How to Overcome Overtraining: Tips & Tricks
Burnout, stress syndrome, under-recovery, failure adaptation, chronic fatigue, under-performance, staleness, extreme over-reaching… what do all these words describe? They are referring to muscle fatigue, also known as overtraining.
What Is Overtraining?
Overtraining happens when you push yourself a little too far for too long with your workouts. It’s an imbalance of the amount of training you’re doing compared to the amount of rest and recovery you provide your body. Overtraining syndrome (OTS) is common among elite athletes but can also happen to a regular person trying to improve their health and physique. Your body can get to the point where it’s had enough and needs a break. This can manifest in several ways, and it’s important to pay attention so you can overcome overtraining if it happens to you.
What Are the Symptoms of Overtraining
When you do too much aerobic training, the most common symptoms you may experience are called Parasympathetic Alterations. The prevailing symptoms from excessive anaerobic exercise are called Sympathetic Alterations. These symptoms include:
- Lack of motivation and disinterest in working out
- Slowed heart rate
- Sympathetic Symptoms
- Rapid heart rate
- High blood pressure
- Other Overtraining Symptoms
- Decreased performance
- Continuously sore muscles
- Poor sleep (not restful)
- Lack of focus
- Poor immunity
- Loss of appetite
- Weight loss
What Can You Do to Overcome Overtraining?
If you’ve gotten to the point of muscle fatigue, you can stop the overtraining in its tracks and hit the road to recovery. Using a few simple tips and tricks can help you overcome the symptoms and have you feeling refreshed and ready to go again in no time.
Try implementing some of these strategies:
- Hydration—you’d be surprised how much being dehydrated can affect your energy levels. If your water and electrolyte balance is disrupted, you can experience lethargy, weakness, lack of concentration, and even irritability. Drinking plenty of water throughout the day will help you avoid dehydration, so using a sports drink or other supplement to replenish electrolytes, as needed, is also a good idea.
- Check your nutrition—what are you eating, how often, and when? You may need to adjust your timing (like don’t eat a full meal right before you train). Or, you might be eating foods that cause inflammation in your body that leads to fatigue. You may not be getting enough quality nutrients from your food selection, or you might have too many processed carbs, fats, and sugars in your diet. Muscle fatigue is right around the corner if you’re not providing your body with the basic dietary needs it craves. Remember, junk in, junk out.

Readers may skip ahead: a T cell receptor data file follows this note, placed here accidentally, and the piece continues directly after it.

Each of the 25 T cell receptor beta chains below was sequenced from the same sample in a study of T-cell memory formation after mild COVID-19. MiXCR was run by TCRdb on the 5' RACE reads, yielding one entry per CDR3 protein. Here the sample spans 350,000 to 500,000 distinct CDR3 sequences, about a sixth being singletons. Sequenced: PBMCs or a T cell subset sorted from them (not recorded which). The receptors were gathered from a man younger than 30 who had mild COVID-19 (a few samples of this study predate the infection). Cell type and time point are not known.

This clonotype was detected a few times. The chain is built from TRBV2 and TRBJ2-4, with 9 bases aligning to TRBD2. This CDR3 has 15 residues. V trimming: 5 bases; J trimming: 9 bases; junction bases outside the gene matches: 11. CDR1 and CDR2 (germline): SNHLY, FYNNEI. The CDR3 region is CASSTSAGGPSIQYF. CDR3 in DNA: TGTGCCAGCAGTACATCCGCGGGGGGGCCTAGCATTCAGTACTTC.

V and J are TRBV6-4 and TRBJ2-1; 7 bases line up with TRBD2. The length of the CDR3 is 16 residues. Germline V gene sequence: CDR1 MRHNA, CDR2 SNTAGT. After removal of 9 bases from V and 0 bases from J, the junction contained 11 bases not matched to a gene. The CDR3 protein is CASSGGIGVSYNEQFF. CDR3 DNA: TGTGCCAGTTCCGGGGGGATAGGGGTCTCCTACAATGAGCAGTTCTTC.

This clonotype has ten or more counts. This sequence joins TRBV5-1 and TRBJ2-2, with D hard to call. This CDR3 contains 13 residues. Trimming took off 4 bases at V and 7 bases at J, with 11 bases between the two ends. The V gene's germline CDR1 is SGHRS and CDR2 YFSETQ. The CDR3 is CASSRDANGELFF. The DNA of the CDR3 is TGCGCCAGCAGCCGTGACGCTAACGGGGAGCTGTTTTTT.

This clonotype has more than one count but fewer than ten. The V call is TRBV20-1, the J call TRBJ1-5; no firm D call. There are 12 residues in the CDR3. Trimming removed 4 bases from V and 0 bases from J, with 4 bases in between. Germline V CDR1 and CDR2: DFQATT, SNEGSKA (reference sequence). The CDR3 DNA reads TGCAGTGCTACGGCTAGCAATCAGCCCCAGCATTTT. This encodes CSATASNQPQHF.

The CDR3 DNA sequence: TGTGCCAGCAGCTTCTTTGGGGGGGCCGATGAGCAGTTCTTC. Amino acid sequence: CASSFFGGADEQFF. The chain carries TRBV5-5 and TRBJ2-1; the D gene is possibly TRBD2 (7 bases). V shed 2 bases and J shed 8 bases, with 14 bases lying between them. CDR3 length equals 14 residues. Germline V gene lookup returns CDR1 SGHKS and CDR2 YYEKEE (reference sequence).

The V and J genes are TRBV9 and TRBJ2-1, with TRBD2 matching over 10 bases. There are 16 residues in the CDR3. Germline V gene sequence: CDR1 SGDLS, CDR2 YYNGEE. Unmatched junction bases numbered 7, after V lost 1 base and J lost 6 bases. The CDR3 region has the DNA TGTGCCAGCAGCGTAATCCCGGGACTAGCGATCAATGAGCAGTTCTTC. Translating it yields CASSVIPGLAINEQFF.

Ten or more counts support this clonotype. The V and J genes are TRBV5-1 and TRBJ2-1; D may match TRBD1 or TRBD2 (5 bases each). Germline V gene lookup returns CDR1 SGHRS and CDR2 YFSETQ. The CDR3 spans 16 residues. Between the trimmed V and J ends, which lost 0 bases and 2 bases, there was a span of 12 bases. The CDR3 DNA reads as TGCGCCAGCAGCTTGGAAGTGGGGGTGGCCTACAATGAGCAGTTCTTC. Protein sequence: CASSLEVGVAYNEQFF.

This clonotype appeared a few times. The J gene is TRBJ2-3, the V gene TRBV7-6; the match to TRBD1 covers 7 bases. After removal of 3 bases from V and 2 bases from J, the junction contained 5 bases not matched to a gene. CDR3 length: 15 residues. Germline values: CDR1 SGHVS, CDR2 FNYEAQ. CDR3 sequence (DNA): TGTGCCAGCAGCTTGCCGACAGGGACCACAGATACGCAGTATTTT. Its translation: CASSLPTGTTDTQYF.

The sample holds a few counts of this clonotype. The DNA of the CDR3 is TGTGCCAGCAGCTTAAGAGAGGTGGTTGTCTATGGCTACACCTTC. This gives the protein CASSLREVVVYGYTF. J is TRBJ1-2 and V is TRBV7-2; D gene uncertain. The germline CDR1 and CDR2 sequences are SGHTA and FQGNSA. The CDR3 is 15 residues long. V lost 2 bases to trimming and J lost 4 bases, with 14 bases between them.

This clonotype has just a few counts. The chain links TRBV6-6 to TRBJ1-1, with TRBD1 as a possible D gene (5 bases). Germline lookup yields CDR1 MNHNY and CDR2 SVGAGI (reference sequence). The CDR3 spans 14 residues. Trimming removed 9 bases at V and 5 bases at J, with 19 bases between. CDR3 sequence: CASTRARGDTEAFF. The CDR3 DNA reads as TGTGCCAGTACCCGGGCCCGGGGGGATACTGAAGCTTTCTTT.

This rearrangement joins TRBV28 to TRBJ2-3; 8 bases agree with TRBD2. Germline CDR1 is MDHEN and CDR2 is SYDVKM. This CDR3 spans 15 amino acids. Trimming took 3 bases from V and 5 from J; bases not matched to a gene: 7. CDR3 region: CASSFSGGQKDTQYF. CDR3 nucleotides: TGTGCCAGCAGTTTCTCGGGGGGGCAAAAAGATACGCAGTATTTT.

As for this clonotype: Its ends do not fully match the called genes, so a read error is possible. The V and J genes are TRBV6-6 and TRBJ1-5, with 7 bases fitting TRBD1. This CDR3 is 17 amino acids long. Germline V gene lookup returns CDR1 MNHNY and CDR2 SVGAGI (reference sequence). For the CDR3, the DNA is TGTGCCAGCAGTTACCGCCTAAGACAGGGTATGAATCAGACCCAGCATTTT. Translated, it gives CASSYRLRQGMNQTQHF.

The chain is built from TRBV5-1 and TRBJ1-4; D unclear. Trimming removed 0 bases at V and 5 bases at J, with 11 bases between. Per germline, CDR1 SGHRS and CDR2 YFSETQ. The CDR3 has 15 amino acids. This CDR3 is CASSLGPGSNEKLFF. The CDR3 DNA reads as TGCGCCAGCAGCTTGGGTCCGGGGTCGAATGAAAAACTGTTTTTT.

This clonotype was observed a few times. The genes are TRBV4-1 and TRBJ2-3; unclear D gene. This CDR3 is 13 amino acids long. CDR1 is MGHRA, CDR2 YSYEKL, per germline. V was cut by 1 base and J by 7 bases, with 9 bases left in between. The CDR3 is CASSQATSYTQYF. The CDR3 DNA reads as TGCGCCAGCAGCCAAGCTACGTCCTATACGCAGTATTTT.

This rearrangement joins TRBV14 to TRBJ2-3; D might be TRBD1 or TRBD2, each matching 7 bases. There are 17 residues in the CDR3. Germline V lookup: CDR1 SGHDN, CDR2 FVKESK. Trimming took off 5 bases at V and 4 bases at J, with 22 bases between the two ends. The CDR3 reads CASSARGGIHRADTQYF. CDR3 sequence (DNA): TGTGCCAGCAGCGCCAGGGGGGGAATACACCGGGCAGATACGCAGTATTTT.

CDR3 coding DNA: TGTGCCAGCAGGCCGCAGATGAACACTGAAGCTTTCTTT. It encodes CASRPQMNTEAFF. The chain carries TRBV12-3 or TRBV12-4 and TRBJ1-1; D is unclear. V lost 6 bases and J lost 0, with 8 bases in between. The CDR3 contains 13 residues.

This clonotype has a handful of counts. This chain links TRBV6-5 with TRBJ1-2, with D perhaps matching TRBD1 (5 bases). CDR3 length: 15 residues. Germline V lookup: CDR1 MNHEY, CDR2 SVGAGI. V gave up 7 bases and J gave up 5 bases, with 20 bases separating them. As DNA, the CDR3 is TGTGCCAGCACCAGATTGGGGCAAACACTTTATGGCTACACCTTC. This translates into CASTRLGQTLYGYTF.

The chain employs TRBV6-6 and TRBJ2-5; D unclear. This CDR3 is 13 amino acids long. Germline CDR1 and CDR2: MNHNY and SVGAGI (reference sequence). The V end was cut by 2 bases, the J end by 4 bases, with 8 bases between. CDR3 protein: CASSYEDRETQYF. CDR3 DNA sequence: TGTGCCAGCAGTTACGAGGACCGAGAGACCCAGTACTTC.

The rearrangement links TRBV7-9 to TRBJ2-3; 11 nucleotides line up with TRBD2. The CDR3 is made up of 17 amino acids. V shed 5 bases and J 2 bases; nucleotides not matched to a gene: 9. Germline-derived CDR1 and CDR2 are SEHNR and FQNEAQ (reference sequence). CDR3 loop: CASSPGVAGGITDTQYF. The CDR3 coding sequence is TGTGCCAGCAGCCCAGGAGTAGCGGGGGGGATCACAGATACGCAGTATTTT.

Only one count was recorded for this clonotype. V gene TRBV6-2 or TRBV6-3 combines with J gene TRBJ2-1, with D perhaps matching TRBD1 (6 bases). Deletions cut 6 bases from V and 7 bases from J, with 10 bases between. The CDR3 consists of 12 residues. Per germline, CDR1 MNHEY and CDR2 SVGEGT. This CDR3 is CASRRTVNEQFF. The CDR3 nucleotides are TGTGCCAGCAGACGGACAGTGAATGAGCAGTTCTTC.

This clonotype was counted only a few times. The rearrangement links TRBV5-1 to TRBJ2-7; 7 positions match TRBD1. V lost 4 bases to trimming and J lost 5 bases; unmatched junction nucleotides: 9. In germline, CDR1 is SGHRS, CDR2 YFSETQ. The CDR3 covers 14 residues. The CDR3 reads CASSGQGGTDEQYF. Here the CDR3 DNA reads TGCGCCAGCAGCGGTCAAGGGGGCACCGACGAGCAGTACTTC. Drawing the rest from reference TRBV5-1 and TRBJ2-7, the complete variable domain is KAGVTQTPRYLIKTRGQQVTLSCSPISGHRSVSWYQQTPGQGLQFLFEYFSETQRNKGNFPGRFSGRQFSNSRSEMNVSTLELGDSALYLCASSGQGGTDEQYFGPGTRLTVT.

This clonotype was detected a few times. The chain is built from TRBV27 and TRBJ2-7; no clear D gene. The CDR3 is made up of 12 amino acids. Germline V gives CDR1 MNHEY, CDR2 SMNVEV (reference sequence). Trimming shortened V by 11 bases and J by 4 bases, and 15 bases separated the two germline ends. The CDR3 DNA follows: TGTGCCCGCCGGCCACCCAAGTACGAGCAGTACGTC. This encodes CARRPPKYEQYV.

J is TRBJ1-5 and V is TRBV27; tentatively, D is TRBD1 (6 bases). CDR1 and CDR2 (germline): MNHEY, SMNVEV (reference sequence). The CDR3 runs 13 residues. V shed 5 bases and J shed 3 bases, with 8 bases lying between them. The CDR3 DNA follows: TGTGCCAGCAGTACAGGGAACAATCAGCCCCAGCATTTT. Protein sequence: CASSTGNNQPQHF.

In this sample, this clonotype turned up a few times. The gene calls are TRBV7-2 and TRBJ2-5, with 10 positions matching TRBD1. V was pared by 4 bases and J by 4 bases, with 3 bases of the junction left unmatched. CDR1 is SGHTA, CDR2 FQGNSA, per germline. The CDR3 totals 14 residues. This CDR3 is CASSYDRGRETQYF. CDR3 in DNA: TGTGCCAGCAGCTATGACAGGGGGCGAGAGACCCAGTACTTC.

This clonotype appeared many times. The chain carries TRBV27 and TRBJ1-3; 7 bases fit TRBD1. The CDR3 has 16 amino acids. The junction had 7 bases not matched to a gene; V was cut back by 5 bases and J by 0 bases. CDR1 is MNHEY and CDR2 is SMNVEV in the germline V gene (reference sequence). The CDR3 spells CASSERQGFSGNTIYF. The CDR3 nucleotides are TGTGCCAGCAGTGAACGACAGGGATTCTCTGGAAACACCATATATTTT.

- Get enough protein in your diet—why do you need to monitor your protein intake? Because your body uses protein as the building blocks to repair and replenish itself. Your muscles use protein to recover from tough resistance training workouts, and your body uses protein to rebuild and add muscle tissue.
- Eat quality foods—also be sure you’re eating sufficient calories for your activity levels, plenty of whole, natural foods, healthy fats, quality proteins, and complex (fiber-rich) carbohydrates. Your food choices alone can make the difference when it comes to powering through a tough workout and recovering rapidly.
- Add supplements—adding supplements to your diet can make an immense difference for you. Make sure you’re getting the essentials first, such as a good multivitamin and mineral supplement, possibly a fish oil supplement, and a probiotic. You can also look into adding antioxidants and nutrients known for supporting muscle recovery, such as creatine and HMB.
- Improve your sleep—sleep quality is a biggie when it comes to muscle fatigue. When your body is resting, your body is recovering. Too little sleep (or poor quality sleep) too often is a recipe for overtraining. Clean up your sleep hygiene, and you’ll often watch your muscle fatigue disappear.
- Reduce the stress in your life—stress can take a much larger toll than you might anticipate. Believe it or not, your psychological stress can wreak havoc on your physical body. Try to fit in time for meditation, massage, yoga, bubble baths, or other soothing activities that allow your body to fully unwind and relax.
- Stop training—no, don’t stop altogether, just stop for a while until you start to feel that fire again. Allowing your body to rest up and recharge may be difficult, but you can’t push yourself to extremes without allowing time for the muscle fatigue to dissipate. Some athletes take a planned week every so often where they just rest or purposely “de-train,” meaning they take it very easy during workouts and scale back the intensity.
- Switch up your training—maybe you need a change of pace or a change of scenery to freshen up your fitness. If you’re always in the gym, try taking your workout outside. If you regularly attend group classes, check out some of the machines in the resistance training section of your facility. You can even try switching the time of day when you train. Morning people might be surprised how much they enjoy the occasional evening workout and vice versa.
Recognizing overtraining can be difficult since there is a fine line between pushing yourself and pushing yourself too far. Stay in touch with how you feel and listen to your body’s cues. If you are experiencing two or more of the symptoms of muscle fatigue, it may be time to give it a rest.